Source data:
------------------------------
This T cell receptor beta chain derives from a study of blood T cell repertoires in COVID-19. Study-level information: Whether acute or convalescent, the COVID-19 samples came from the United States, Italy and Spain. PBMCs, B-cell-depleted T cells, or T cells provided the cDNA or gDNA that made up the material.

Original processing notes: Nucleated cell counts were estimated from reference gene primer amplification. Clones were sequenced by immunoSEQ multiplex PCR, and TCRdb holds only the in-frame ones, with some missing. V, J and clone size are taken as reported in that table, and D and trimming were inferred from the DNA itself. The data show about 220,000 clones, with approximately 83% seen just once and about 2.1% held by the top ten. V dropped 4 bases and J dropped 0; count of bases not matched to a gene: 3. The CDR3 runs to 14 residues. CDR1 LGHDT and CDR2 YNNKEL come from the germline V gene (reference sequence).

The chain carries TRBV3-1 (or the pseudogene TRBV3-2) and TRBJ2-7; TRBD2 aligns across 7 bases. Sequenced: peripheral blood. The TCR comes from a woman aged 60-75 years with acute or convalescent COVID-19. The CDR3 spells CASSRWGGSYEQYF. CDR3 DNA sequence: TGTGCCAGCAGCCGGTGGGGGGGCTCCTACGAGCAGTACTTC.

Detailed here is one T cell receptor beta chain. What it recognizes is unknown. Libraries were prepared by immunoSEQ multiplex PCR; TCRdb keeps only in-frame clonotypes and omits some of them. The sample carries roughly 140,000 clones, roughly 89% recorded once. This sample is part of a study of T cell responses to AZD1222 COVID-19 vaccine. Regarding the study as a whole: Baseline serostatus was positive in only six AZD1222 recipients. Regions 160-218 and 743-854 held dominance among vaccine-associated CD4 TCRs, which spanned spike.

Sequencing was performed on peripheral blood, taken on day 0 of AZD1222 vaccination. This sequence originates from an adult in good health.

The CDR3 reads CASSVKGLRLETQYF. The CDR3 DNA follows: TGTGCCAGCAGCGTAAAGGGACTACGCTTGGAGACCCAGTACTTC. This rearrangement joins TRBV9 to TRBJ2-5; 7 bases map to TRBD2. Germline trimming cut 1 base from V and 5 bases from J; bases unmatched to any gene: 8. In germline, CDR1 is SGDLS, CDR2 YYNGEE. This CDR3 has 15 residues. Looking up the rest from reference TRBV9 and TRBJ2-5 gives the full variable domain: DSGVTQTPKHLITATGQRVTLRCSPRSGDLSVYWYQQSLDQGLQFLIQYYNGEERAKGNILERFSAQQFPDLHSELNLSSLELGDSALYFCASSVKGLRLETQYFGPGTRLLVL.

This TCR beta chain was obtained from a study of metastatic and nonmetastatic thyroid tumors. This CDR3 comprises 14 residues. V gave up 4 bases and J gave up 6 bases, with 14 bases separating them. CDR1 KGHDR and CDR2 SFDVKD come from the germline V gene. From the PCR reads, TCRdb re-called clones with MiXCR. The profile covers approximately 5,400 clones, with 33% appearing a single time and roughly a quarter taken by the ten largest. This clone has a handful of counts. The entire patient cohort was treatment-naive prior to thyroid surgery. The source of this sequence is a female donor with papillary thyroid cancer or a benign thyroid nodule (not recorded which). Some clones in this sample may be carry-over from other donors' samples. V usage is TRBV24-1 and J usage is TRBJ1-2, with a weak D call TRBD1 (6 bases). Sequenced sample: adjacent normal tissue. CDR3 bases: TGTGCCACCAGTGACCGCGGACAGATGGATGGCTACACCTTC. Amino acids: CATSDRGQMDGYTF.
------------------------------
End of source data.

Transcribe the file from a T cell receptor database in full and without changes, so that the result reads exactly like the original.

This T cell receptor beta chain derives from a study of blood T cell repertoires in COVID-19. Study-level information: Whether acute or convalescent, the COVID-19 samples came from the United States, Italy and Spain. PBMCs, B-cell-depleted T cells, or T cells provided the cDNA or gDNA that made up the material.

Original processing notes: Nucleated cell counts were estimated from reference gene primer amplification. Clones were sequenced by immunoSEQ multiplex PCR, and TCRdb holds only the in-frame ones, with some missing. V, J and clone size are taken as reported in that table, and D and trimming were inferred from the DNA itself. The data show about 220,000 clones, with approximately 83% seen just once and about 2.1% held by the top ten. V dropped 4 bases and J dropped 0; count of bases not matched to a gene: 3. The CDR3 runs to 14 residues. CDR1 LGHDT and CDR2 YNNKEL come from the germline V gene (reference sequence).

The chain carries TRBV3-1 (or the pseudogene TRBV3-2) and TRBJ2-7; TRBD2 aligns across 7 bases. Sequenced: peripheral blood. The TCR comes from a woman aged 60-75 years with acute or convalescent COVID-19. The CDR3 spells CASSRWGGSYEQYF. CDR3 DNA sequence: TGTGCCAGCAGCCGGTGGGGGGGCTCCTACGAGCAGTACTTC.

Detailed here is one T cell receptor beta chain. What it recognizes is unknown. Libraries were prepared by immunoSEQ multiplex PCR; TCRdb keeps only in-frame clonotypes and omits some of them. The sample carries roughly 140,000 clones, roughly 89% recorded once. This sample is part of a study of T cell responses to AZD1222 COVID-19 vaccine. Regarding the study as a whole: Baseline serostatus was positive in only six AZD1222 recipients. Regions 160-218 and 743-854 held dominance among vaccine-associated CD4 TCRs, which spanned spike.

Sequencing was performed on peripheral blood, taken on day 0 of AZD1222 vaccination. This sequence originates from an adult in good health.

The CDR3 reads CASSVKGLRLETQYF. The CDR3 DNA follows: TGTGCCAGCAGCGTAAAGGGACTACGCTTGGAGACCCAGTACTTC. This rearrangement joins TRBV9 to TRBJ2-5; 7 bases map to TRBD2. Germline trimming cut 1 base from V and 5 bases from J; bases unmatched to any gene: 8. In germline, CDR1 is SGDLS, CDR2 YYNGEE. This CDR3 has 15 residues. Looking up the rest from reference TRBV9 and TRBJ2-5 gives the full variable domain: DSGVTQTPKHLITATGQRVTLRCSPRSGDLSVYWYQQSLDQGLQFLIQYYNGEERAKGNILERFSAQQFPDLHSELNLSSLELGDSALYFCASSVKGLRLETQYFGPGTRLLVL.

This TCR beta chain was obtained from a study of metastatic and nonmetastatic thyroid tumors. This CDR3 comprises 14 residues. V gave up 4 bases and J gave up 6 bases, with 14 bases separating them. CDR1 KGHDR and CDR2 SFDVKD come from the germline V gene. From the PCR reads, TCRdb re-called clones with MiXCR. The profile covers approximately 5,400 clones, with 33% appearing a single time and roughly a quarter taken by the ten largest. This clone has a handful of counts. The entire patient cohort was treatment-naive prior to thyroid surgery. The source of this sequence is a female donor with papillary thyroid cancer or a benign thyroid nodule (not recorded which). Some clones in this sample may be carry-over from other donors' samples. V usage is TRBV24-1 and J usage is TRBJ1-2, with a weak D call TRBD1 (6 bases). Sequenced sample: adjacent normal tissue. CDR3 bases: TGTGCCACCAGTGACCGCGGACAGATGGATGGCTACACCTTC. Amino acids: CATSDRGQMDGYTF.